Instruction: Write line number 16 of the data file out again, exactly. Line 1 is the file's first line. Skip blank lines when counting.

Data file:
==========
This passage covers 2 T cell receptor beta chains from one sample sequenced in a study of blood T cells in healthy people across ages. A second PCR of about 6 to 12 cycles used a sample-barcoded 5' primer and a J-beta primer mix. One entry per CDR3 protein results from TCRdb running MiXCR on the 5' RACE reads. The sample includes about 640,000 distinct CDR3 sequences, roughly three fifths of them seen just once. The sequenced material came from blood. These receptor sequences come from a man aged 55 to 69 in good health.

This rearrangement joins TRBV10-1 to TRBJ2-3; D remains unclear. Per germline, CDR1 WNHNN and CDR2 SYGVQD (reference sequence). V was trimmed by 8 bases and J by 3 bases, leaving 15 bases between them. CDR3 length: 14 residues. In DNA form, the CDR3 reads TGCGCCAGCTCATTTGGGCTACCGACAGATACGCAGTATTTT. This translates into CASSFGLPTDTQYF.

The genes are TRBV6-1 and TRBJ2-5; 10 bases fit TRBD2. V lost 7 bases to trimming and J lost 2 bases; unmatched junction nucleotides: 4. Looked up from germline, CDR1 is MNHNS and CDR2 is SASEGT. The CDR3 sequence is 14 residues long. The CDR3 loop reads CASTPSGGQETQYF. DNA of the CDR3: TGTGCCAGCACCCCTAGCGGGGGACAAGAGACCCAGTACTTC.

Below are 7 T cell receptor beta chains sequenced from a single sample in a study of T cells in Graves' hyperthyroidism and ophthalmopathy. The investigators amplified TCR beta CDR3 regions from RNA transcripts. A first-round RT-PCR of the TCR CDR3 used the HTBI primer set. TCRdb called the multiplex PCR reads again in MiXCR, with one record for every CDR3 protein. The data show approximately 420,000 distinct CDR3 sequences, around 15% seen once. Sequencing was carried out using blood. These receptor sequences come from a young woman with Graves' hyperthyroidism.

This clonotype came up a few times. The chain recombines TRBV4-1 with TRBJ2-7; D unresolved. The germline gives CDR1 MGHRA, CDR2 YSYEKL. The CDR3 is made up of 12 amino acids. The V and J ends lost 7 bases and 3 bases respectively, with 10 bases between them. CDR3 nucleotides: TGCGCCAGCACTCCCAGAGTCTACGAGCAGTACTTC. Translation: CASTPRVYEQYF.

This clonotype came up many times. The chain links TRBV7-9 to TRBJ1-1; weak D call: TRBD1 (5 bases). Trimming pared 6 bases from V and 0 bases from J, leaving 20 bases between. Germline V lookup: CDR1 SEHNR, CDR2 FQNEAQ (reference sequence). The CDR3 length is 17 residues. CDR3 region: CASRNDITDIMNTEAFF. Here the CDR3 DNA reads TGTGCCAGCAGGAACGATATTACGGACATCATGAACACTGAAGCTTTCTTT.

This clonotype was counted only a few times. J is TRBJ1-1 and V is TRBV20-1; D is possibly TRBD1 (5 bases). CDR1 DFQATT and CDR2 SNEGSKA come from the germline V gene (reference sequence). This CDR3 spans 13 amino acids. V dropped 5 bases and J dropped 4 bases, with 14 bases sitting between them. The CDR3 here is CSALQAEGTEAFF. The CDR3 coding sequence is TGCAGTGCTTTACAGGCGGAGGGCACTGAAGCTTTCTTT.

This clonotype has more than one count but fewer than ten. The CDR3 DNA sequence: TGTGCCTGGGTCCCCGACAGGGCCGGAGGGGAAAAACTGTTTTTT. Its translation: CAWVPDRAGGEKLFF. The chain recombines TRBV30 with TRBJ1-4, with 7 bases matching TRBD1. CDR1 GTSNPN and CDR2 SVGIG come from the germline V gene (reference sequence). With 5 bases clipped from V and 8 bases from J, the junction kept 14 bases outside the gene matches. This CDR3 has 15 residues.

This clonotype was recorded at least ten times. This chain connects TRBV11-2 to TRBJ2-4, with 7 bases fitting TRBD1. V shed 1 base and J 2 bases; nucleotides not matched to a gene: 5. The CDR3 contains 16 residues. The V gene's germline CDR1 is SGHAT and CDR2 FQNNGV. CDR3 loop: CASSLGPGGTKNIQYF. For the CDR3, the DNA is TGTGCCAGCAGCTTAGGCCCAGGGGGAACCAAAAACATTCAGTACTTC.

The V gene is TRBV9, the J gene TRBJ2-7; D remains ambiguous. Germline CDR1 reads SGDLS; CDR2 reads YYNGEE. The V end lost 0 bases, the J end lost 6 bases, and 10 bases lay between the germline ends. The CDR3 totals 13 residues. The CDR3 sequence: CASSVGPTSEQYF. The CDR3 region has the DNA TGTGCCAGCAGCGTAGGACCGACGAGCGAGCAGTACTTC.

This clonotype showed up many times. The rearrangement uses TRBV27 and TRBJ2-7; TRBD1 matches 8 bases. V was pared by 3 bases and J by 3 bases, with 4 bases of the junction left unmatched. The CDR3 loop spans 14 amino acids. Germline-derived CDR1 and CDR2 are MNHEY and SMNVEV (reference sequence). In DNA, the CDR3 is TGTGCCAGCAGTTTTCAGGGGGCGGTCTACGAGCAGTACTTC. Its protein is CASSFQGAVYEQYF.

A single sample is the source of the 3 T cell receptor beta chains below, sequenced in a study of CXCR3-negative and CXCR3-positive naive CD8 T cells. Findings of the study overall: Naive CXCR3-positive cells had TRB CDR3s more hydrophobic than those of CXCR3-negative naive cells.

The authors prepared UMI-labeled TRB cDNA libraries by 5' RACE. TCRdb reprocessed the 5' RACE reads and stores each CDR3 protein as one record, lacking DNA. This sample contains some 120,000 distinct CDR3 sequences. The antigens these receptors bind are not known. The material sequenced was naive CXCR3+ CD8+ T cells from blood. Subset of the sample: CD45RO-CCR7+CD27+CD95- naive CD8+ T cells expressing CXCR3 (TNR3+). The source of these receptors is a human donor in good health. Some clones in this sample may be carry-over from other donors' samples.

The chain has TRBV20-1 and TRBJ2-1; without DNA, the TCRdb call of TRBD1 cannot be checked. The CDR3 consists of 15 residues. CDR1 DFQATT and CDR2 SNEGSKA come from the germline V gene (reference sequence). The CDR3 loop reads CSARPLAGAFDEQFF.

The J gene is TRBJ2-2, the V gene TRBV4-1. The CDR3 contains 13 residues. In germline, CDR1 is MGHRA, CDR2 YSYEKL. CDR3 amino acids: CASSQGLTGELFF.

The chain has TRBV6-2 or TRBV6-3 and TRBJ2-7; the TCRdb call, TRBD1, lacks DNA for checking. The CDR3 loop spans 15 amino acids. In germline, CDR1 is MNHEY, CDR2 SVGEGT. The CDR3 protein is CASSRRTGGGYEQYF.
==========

The chain has TRBV6-2 or TRBV6-3 and TRBJ2-7; the TCRdb call, TRBD1, lacks DNA for checking. The CDR3 loop spans 15 amino acids. In germline, CDR1 is MNHEY, CDR2 SVGEGT. The CDR3 protein is CASSRRTGGGYEQYF.